Oncology Live®
October 2011
Volume 12
Issue 10

Pain Panel Supports Expanding Use of Implanted Drug Delivery: Need for Patient Evaluation Is Stressed


A panel released guidelines to help clinicians identify patients experiencing cancer-related pain who would benefit from an implanted intrathecal (IT) drug delivery systems.

Cancer Pain

A panel of pain management specialists recently released consensus guidelines intended to help clinicians identify patients experiencing cancer-related pain who would benefit from receiving medication through implanted intrathecal (IT) drug delivery systems, and endorsed “a much wider application” of such therapies.

The group consisted of 10 clinicians from university and pain specialty facilities in the United States and 1 from Australia whose findings were published in the May/ June issue of Pain Physician.

The authors said randomized trials and observational studies have shown that IT systems are viable treatment options that can deliver improved pain relief when compared with conventional therapies, but that patients should be carefully evaluated to determine whether they are candidates for such systems.

IT systems involve positioning a catheter in the cerebral spinal fluid, necessitating the surgical placement of a pump for long-term therapy.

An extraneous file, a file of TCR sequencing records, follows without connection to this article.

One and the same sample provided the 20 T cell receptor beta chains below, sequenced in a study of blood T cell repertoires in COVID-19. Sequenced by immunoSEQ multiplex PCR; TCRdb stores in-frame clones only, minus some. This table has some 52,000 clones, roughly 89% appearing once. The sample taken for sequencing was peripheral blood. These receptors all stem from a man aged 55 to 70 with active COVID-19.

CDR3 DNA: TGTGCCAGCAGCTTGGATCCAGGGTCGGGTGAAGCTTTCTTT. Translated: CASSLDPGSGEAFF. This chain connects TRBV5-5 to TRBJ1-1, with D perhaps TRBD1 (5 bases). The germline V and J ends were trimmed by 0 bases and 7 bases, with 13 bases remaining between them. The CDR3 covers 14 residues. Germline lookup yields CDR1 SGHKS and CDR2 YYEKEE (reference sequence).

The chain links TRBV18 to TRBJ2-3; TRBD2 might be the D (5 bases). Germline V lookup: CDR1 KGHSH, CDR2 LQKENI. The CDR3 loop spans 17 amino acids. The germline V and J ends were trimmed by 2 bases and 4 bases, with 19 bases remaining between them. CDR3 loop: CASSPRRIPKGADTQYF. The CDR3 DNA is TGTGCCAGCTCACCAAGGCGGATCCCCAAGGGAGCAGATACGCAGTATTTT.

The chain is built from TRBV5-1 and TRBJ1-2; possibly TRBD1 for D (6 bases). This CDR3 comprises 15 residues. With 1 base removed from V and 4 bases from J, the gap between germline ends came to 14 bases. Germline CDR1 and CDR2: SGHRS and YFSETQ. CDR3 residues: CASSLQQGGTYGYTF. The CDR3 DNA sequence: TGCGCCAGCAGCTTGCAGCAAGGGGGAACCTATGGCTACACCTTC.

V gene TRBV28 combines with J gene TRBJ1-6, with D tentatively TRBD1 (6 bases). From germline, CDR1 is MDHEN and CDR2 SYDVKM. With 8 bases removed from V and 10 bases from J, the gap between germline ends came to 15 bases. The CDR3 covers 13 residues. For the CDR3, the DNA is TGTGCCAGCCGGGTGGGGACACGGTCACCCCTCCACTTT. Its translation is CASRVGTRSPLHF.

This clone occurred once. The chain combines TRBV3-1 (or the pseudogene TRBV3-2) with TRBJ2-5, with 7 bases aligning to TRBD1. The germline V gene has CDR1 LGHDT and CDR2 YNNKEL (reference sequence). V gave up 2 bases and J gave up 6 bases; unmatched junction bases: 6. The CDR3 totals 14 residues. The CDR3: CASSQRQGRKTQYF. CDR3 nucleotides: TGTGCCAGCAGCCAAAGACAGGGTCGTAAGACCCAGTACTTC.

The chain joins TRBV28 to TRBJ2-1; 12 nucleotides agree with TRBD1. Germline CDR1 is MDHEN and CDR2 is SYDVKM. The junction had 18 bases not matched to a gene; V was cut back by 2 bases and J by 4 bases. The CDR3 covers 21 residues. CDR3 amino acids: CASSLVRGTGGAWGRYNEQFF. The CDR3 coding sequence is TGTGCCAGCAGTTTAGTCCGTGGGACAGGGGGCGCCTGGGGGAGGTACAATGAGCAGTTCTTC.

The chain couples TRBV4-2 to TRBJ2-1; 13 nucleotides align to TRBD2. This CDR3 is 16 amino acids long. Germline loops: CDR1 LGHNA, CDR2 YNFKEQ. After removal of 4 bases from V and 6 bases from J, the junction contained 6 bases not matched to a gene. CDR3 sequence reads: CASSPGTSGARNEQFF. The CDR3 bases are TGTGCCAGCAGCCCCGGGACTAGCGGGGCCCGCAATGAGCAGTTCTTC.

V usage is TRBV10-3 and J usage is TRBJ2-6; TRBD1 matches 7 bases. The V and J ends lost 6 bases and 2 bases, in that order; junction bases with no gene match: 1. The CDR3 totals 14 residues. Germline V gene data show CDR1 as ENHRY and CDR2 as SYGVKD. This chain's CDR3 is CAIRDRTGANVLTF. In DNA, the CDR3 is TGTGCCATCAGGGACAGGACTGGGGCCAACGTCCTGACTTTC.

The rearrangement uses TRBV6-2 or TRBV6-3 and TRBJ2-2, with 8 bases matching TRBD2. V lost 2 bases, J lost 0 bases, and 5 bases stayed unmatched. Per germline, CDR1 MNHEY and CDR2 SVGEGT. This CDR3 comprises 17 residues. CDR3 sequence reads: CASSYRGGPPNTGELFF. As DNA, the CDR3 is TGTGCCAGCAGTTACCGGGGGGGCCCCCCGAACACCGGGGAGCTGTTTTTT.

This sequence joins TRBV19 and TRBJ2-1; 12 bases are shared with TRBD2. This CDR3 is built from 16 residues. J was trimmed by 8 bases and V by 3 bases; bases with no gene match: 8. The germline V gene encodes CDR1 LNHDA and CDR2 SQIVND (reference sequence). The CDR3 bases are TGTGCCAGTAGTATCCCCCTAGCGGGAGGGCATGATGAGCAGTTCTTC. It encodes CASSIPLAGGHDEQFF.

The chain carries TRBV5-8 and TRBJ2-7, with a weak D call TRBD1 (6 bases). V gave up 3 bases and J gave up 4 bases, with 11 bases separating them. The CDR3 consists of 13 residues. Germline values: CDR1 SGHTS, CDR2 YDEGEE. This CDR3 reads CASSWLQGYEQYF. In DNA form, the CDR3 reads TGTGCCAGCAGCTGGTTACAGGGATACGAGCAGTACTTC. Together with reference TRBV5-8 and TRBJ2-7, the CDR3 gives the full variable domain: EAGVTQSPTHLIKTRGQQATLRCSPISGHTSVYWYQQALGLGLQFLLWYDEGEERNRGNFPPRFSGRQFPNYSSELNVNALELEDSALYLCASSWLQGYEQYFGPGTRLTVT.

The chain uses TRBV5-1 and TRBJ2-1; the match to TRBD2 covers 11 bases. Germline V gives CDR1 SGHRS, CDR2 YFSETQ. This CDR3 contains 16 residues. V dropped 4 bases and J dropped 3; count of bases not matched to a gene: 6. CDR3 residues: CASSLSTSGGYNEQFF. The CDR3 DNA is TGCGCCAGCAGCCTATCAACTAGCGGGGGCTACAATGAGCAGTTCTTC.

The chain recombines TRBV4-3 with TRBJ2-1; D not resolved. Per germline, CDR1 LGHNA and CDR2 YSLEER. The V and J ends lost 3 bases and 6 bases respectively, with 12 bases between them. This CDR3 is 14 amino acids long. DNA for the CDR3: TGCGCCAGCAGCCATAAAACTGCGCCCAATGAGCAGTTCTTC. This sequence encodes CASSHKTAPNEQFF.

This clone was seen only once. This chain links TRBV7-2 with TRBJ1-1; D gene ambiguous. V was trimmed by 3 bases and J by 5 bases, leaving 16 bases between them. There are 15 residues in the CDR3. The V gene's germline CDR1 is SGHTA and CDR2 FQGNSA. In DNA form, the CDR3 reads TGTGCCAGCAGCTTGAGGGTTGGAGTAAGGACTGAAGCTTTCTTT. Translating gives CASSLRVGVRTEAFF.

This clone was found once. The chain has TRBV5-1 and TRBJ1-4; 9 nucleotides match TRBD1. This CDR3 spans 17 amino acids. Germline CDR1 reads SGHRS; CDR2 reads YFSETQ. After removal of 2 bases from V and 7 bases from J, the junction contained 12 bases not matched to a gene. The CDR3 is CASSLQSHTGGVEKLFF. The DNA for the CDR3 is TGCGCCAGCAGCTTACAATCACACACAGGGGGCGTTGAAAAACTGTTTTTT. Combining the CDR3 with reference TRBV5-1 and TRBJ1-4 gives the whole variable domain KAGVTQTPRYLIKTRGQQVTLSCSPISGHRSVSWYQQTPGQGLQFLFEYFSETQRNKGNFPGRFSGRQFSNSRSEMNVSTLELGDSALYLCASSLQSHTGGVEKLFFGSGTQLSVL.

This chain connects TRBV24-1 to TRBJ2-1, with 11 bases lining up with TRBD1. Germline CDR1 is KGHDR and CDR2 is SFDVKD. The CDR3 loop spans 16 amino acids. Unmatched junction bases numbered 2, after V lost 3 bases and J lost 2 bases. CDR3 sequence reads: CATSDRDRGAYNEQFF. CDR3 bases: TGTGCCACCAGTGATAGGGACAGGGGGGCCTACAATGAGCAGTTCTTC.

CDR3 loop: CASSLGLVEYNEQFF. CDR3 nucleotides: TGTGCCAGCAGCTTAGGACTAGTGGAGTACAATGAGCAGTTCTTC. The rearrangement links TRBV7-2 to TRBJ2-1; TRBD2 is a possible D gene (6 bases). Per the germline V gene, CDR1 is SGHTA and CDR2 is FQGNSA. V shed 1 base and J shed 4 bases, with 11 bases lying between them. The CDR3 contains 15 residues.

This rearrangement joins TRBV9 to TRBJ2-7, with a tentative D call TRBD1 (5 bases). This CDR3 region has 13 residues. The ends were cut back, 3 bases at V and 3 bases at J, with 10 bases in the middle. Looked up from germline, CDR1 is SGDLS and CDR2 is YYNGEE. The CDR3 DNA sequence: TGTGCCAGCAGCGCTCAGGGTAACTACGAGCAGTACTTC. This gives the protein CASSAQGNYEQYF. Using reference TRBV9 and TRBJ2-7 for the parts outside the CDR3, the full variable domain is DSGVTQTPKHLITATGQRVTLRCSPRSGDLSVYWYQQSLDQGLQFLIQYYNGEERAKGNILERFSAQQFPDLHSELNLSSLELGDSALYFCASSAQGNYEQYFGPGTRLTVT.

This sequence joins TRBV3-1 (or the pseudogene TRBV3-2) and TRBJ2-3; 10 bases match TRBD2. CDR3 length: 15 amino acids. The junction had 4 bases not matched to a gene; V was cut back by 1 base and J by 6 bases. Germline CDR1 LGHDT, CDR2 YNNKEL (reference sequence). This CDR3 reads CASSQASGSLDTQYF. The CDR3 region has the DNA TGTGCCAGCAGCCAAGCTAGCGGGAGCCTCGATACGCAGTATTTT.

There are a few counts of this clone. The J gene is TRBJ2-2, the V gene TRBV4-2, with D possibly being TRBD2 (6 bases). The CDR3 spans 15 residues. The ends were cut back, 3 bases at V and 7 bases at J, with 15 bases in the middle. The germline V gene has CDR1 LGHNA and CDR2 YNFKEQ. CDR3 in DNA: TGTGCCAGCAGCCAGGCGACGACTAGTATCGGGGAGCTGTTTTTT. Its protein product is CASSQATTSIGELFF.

“With careful consideration of the patient’s medical comorbidities and prior therapies, communication with the oncologist, proper psychological evaluation, and appropriate trialing technique, clinicians can effectively optimize the use of IT therapy for cancer pain,” the paper said.

Regarding the prevalence, impact, and need for better treatment for cancer-related pain, the authors reported:

  • The prevalence of pain in patients with early cancer disease may be as high as 30% to 40%, and as high as 70% to 90% in patients with advanced disease.
  • Nearly two-thirds of patients with advanced incurable cancer may suffer from pain, and one-third of these patients may suffer severe pain.
  • Noncancer pain is “highly prevalent and increasing” in patients who also suffer from cancer-related pain.
  • Nearly two-thirds of patients may experience breakthrough cancer pain.

Adverse effects associated with IT drug therapy include opioid-induced hyperalgesia, hypotension, sedation, respiratory depression, inflammatory mass, hypogonadotropic hypogonadism, and immunologic compromise.

Other dangers associated with this approach to pain management include increased mortality risk from rapid and improperly monitored dose escalation. To guard against adverse events, the panel recommended that “therapy be initiated at low doses, with slow titration upward, as necessary, based on patient response.”

Recommendations for selecting patients for treatment with IT drug therapy include:

  • Clinicians should consider the intensity of the patient’s pain and use “objective and subjective quality-of-life measures” when initiating and titrating therapy.